I’m never gonna ask for comments.
Never ever. It’s not gonna happen. You know why?
Because blogs are built on a corporate whoring fame structure. The more I ask you to “rate-comment-subscribe!” the more you’re supposed to do it. But the hypothetical you I’m addressing isn’t even some random passer-by from a local street. No, no, no. You are my friends. You’re the people who are interested enough in a blog written by Joe to come read it. And that’s okay. Basically, you’re everyone I know from Facebook. Well, not everyone. Over 200 readers a day would be boss.
I don’t get those kind of views. Jack told me the other day that I get 50 views for every comment I see. I don’t get any comments. In the words of Jayne Cobb, nothin’ times fifty is… hold up, let’s see, carry the nothin’, divide the nothin’, be sure to add nothin’…
Am I being an ingrate yet? I’m trying so hard.
I lost a reader this week. She seems to have been–oh, I’m sorry, they seem to have been my only faithful reader who just checked the site frequently as opposed to waiting for a post to hit Facebook. But none of you wait, do you? You just see one and come over here. Oh, that looks like it interests me! Doomp de doomp doomp, BLOG. Here you are. Kablamo.
Is it wittiness? Am I lacking in wit? What is it? Answer, at any time! Don’t be afraid of butting in, for this is why I’ll never ask for comments:
The comments box is right there at the end of the article. I realize nobody asked you a question, but the only time I’ll ever end a review in a question is if I liked the work in question and I appreciated its use of an open ending. I suppose that’s why I only have one comment that’s a direct reply to something I said in an article. Oh, that and Gwern telling me about the Eva mailing list from way back in 1994. I actually appreciate that one, he seems like a cool guy. I’d almost want him to be my official fact-checker at my blog, but that dude’s runnin’ Wikipedia, he ain’t got time on his hands.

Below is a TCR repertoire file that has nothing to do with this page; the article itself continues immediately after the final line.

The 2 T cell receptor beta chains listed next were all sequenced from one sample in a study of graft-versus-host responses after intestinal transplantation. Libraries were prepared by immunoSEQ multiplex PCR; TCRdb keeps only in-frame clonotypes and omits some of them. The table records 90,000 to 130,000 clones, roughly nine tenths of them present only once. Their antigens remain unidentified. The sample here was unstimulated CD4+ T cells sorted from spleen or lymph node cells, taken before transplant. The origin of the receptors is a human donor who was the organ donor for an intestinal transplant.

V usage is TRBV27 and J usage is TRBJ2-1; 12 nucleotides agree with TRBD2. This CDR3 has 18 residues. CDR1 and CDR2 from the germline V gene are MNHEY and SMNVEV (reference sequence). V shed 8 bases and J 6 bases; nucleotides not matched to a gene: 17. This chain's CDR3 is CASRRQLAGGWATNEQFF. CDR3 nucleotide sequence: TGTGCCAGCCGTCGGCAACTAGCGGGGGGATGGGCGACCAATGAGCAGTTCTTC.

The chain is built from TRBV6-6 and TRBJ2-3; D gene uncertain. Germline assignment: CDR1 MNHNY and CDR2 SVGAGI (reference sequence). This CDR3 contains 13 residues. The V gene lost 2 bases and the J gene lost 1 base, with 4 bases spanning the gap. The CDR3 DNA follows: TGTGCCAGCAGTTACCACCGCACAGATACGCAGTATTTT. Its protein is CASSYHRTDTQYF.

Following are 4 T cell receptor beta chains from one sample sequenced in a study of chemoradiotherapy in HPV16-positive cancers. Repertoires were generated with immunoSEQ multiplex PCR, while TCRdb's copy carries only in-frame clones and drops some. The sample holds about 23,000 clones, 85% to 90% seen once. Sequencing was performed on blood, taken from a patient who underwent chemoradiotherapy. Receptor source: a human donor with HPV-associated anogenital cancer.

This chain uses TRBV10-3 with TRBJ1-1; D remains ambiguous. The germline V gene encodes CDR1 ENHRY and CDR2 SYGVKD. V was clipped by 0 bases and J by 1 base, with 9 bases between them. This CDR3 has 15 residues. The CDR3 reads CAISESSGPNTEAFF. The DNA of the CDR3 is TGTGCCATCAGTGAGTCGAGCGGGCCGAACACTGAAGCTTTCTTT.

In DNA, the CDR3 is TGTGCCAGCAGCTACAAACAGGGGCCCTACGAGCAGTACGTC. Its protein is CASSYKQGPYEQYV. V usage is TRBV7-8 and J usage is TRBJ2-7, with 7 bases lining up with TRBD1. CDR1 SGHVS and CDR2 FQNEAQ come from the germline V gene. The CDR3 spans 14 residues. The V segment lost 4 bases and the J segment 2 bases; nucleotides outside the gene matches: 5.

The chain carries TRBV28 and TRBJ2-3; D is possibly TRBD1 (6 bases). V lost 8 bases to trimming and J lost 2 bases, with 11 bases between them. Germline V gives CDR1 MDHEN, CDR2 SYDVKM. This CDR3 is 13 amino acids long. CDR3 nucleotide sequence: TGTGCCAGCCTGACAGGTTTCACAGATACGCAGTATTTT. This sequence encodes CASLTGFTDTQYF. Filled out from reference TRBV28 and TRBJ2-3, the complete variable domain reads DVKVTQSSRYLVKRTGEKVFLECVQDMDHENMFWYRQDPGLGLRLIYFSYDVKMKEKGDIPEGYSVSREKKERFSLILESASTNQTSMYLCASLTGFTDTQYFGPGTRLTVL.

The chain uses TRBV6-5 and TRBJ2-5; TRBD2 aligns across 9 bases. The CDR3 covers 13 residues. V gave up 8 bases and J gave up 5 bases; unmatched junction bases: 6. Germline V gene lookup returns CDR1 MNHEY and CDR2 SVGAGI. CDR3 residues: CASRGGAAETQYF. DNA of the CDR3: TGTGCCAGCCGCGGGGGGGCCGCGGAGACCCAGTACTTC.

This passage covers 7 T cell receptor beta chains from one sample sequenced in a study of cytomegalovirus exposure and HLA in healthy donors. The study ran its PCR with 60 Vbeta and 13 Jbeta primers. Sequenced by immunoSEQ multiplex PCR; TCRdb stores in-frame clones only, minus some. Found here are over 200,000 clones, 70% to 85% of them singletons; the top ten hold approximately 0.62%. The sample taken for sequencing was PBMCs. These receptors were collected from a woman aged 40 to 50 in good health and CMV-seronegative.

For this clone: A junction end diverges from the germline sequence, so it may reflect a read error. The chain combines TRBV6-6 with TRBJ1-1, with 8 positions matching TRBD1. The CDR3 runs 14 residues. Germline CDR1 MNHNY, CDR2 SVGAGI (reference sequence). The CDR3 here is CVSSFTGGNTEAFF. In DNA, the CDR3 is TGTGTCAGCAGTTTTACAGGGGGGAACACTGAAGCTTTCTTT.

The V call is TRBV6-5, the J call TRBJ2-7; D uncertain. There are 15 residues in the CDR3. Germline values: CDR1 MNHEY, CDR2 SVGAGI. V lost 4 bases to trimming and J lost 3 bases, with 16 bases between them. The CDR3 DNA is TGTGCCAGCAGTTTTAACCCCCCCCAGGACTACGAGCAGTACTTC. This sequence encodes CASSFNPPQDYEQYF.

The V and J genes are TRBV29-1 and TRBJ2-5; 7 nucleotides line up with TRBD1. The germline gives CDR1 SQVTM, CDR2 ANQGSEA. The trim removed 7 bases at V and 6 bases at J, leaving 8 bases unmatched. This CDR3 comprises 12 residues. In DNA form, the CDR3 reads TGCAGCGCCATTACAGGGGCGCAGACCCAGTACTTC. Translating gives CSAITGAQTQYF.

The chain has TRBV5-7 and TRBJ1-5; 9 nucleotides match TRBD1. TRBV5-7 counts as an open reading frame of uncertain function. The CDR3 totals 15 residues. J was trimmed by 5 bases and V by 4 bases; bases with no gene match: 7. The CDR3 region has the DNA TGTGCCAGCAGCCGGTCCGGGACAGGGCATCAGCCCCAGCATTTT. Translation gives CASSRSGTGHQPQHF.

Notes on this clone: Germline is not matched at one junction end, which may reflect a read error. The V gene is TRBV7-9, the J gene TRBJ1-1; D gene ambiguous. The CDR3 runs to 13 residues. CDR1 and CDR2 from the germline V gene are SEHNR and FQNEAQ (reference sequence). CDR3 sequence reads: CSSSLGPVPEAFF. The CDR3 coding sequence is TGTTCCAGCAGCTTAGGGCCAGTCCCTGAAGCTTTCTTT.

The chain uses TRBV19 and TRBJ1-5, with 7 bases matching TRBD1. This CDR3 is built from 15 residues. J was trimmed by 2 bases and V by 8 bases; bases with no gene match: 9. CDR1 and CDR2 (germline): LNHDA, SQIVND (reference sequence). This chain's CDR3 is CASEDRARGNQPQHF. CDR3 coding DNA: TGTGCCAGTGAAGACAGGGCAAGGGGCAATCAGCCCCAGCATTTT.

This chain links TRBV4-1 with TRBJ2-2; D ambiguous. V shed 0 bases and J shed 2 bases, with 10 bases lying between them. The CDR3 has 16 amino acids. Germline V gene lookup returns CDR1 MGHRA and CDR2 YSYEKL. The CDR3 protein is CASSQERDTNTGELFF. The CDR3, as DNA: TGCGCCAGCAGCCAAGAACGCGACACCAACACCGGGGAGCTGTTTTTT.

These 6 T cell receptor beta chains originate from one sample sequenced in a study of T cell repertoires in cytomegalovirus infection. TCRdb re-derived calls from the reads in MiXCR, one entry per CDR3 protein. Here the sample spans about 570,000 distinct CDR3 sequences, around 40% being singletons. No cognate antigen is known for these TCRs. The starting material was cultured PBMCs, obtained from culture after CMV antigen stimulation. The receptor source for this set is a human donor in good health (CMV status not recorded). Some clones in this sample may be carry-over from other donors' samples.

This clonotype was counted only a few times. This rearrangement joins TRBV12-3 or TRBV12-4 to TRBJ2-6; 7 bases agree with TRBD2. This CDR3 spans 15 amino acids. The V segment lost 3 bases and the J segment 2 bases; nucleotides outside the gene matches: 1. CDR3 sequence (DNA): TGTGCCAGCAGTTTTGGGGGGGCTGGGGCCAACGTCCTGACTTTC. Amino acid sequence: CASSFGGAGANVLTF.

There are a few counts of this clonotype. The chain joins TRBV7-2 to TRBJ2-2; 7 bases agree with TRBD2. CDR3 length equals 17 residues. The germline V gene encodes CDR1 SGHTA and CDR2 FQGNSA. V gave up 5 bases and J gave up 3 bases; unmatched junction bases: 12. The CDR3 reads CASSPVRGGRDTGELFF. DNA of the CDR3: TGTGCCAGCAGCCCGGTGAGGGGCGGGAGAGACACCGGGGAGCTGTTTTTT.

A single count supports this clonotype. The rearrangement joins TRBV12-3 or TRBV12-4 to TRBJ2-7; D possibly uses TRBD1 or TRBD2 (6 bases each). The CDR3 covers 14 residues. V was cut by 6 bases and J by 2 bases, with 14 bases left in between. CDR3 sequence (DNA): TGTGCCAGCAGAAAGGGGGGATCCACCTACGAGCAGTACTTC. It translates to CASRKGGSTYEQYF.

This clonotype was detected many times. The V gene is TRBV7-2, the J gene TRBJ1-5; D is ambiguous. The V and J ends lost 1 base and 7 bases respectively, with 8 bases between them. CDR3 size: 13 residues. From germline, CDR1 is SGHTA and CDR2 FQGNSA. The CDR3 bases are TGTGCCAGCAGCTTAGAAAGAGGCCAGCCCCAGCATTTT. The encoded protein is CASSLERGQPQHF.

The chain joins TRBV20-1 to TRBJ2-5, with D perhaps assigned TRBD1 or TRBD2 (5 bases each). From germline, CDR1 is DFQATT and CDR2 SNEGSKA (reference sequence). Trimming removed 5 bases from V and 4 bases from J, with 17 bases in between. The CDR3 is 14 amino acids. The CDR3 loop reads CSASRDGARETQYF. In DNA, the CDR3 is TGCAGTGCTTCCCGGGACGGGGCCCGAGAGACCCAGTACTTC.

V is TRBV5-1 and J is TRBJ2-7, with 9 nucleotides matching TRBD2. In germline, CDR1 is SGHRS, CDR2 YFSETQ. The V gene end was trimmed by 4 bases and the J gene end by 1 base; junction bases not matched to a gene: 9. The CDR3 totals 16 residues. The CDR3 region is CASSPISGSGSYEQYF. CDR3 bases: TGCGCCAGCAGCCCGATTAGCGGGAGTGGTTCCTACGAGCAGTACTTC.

Some days, I feel like the only person in the world with a sampler bank at the back of his head, interjecting quotes into regular parts of speech. I remember snatches and fragments of movies better than I do peoples’ names. Is that sad? Cos I don’t think so. If people had interacted with me as meaningfully as movies had throughout my life, I think that’d be sad, but let’s face it: I was raised by two parents, a brother and movies. Everyone else in the world got friends. I got films. And books. And albums. But most of all, movies. I was raised by movies.
Is that like being raised by wolves? Let me just say this: living my life is a day to day deconstruction of the romantic comedy. Angst happens when you realize that for his entire career, John Cusack has been full of it. Oh, I like the guy–charming star, capable actor, famous because he’s talented and lucky enough to’ve met the right people. But if you fashion your adolescent years around his movies, you’re gonna get it in the behind. It’s gonna happen, chief, and I feel bad for you when it does.
Movies condition your brain to expect the hero to win. Evolution conditions your brain to expect the hero to be you. Religion conditions your brain to believe that evolution is false. Or that we have no control over our lives. Or that, at the end of the day, everything is for a reason.
Here’s a tip, sugar, and you get it for free: Nothing is for a reason. There is no deeper meaning you can ascribe to any of your experiences. You know how I know? That sounds just like a story. And if there’s one sad fact I’ve learned from living my life, it’s that if you can see it with your eyes, feel it with your hands, taste it with your mouth and walk on it with your feet, it ain’t no story. You’re living reality. And reality doesn’t have themes, or leitmotifs, or tropes–sure, there’s enough truth in television to sink a cruise ship, but at the end of the day, that’s writing reflecting reality, not the other way around.
Or, it could be us reflecting writing. Cos we do that. All the time. I forget where I got my information (likely Cracked) but you’ve fabricated memories before. It’s easy. And they’re as implanted as any memory you have right now. Scary, huh? In either case, at the end of the world, our existence will have served no greater purpose. How is that such an arrogant belief to hold? Is it that I claim to know the answer? Well so do you, you hypocrite! You claim to know that my answer is wrong!
What’s that you say, straw-man? Neither of us know? Well, you just might be right. But neither of us know if the sun is gonna come up tomorrow, but the fact that the stars progress through the sky in a rotation that includes the sun that’s been observed for thousands of years seems to back up my argument that tomorrow morning, you’re gonna wake up. You’re gonna make breakfast. You’ll have forgotten all about this, all about me. All about what you’d done the night before. Because the sun will be in your eyes telling you to get up, get out of the tree and go down to the ground to scavenge for food with the rest of your ape family.
Neither of us know if there’s a god, but my answer terrifies me. For some reason, I’ve always found that the truth is often more frightening than it is comforting. The truth is that anyone will believe any thing they want to hear. Whether it’s about you, about me, about anything.
What was the point of this again? Oh right, fuck YouTube.